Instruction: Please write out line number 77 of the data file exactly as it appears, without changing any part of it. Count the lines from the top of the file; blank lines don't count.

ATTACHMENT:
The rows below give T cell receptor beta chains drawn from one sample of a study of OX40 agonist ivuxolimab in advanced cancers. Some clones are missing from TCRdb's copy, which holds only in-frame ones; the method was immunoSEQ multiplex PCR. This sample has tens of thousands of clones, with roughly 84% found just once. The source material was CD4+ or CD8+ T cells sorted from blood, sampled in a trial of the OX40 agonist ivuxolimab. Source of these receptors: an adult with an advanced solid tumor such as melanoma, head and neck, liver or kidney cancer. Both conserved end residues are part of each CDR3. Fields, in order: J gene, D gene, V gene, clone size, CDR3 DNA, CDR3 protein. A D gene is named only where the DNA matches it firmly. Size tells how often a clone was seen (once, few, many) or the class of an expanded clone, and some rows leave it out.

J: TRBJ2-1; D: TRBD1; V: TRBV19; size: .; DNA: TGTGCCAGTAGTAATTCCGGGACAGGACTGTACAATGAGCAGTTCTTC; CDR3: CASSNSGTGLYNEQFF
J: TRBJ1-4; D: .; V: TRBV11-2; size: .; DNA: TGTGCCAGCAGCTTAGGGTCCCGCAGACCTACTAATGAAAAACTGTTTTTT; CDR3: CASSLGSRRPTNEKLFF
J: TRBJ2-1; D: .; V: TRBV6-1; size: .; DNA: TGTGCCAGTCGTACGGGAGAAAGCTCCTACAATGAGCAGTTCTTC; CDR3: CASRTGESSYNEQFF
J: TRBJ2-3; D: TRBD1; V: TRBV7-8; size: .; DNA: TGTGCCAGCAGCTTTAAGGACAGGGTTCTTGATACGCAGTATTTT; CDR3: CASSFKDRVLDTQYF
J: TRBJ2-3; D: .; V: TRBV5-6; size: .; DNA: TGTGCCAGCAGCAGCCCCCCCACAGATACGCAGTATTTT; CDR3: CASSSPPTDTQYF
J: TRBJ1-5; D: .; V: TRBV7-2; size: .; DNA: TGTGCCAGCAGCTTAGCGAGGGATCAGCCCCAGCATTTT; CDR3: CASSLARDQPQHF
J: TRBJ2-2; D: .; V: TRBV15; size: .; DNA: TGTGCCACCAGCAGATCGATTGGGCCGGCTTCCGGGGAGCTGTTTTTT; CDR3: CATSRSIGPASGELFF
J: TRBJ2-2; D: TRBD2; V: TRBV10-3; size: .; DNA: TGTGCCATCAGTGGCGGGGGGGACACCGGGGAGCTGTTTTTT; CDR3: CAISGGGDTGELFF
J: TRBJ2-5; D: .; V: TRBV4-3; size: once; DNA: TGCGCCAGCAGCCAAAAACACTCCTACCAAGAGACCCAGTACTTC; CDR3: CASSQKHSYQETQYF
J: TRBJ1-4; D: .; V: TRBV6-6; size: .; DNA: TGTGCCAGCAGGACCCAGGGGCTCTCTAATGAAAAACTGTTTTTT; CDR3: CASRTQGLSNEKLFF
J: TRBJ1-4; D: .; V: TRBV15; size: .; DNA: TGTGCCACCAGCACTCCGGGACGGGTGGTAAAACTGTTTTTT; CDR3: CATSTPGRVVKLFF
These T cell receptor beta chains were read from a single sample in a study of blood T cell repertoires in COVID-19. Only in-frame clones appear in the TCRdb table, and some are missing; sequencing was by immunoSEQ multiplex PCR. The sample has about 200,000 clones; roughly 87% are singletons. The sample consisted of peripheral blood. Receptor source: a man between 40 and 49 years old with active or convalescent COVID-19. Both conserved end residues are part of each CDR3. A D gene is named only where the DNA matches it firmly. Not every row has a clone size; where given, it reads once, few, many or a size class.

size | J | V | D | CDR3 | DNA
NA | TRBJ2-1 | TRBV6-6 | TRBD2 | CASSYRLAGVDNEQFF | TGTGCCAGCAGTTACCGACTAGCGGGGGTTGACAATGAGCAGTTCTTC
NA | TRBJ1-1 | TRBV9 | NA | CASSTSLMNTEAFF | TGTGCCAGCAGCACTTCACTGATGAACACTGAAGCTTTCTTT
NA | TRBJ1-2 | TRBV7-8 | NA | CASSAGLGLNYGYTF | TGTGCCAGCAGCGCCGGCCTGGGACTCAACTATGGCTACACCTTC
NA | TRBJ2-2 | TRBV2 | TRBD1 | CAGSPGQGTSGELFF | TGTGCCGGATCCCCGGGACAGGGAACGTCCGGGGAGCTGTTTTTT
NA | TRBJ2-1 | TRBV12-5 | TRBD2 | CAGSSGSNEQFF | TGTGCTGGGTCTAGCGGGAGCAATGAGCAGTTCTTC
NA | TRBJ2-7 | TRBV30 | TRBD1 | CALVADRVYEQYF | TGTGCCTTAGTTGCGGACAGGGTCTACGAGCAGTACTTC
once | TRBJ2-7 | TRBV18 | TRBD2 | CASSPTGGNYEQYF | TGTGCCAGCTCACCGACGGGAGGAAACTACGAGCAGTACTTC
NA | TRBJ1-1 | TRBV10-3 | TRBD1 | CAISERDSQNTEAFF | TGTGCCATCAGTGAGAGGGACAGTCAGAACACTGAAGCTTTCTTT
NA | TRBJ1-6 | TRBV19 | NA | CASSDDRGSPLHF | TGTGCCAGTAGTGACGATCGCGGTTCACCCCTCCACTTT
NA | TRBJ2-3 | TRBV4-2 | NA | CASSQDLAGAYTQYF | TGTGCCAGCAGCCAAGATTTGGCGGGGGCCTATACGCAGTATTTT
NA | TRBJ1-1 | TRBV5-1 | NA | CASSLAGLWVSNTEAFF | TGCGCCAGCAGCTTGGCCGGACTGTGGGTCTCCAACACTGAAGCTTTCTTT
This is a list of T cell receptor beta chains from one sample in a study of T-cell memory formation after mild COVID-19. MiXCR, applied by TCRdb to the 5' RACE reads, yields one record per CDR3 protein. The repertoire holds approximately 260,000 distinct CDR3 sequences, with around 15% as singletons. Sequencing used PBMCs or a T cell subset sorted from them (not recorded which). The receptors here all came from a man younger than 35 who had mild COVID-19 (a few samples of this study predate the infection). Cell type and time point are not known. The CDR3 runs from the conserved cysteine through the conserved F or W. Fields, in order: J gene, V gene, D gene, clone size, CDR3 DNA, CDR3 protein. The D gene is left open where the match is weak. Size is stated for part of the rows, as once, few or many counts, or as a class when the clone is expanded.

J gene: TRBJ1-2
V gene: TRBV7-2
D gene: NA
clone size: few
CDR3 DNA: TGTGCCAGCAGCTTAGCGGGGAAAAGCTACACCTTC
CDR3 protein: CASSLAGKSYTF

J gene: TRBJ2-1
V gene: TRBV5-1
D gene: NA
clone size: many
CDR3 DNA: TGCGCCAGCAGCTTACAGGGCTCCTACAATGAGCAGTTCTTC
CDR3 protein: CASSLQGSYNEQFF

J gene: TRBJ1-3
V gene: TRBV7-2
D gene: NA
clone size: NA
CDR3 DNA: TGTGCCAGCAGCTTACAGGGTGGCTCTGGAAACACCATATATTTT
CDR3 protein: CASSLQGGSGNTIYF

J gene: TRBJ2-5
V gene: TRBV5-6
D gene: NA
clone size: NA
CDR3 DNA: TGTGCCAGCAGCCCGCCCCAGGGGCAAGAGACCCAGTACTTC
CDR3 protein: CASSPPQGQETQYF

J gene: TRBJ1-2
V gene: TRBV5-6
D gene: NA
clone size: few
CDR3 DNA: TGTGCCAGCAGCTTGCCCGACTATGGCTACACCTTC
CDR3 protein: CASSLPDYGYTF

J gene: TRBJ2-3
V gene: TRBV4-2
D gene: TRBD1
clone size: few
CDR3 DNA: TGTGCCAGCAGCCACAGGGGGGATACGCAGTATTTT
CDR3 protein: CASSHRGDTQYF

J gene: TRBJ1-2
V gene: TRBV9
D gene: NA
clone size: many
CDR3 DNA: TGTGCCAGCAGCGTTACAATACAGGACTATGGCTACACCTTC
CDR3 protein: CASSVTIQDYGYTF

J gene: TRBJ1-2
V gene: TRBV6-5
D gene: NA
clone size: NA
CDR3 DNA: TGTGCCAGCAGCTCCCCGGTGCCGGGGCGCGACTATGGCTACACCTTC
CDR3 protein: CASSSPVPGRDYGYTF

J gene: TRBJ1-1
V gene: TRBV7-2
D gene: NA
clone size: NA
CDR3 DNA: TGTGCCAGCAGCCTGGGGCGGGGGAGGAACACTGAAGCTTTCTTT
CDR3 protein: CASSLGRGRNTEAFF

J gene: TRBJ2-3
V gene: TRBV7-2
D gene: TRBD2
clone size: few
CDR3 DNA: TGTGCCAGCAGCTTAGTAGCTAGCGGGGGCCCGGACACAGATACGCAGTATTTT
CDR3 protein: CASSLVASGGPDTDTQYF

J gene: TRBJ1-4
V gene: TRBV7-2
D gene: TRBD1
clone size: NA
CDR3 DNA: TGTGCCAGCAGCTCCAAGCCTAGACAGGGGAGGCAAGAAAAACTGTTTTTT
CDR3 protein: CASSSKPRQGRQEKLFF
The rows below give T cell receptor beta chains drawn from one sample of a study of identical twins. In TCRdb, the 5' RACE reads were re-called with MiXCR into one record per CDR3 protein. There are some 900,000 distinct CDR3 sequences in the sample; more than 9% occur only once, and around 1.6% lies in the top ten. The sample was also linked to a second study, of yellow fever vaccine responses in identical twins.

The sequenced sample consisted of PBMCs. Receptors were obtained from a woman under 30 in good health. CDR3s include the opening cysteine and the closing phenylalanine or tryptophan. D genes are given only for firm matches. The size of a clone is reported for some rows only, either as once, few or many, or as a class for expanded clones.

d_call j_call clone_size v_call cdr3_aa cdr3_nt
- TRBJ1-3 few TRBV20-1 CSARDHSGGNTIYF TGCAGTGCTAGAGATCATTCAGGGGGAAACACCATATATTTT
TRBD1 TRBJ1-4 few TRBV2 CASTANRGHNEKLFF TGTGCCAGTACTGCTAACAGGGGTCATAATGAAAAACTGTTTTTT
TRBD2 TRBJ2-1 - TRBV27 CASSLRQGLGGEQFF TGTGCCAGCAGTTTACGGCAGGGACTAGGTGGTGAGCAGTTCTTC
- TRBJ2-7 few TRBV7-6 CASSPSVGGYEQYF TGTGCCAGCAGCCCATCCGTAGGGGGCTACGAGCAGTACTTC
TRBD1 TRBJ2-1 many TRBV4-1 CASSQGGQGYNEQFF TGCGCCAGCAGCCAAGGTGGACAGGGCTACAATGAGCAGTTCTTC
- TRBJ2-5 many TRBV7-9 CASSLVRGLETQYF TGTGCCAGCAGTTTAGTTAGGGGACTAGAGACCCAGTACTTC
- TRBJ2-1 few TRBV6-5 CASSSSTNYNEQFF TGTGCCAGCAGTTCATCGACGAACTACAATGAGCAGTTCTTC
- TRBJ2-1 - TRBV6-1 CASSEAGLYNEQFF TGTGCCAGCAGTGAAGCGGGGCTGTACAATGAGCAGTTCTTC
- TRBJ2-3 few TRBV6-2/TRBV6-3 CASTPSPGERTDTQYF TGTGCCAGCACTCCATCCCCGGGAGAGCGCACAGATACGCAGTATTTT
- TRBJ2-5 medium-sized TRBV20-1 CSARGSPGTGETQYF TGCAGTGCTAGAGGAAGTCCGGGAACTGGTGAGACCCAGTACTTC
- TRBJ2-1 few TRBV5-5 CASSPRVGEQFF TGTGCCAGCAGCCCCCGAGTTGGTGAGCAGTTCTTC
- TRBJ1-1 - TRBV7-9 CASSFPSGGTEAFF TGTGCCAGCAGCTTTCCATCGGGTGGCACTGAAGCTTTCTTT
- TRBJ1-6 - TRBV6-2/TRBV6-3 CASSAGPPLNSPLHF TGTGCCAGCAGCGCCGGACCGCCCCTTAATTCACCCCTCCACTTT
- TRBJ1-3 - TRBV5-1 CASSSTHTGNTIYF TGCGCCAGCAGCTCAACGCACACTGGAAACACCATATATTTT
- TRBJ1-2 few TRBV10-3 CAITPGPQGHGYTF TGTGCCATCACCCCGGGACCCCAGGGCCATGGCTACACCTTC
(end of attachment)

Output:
D gene: NA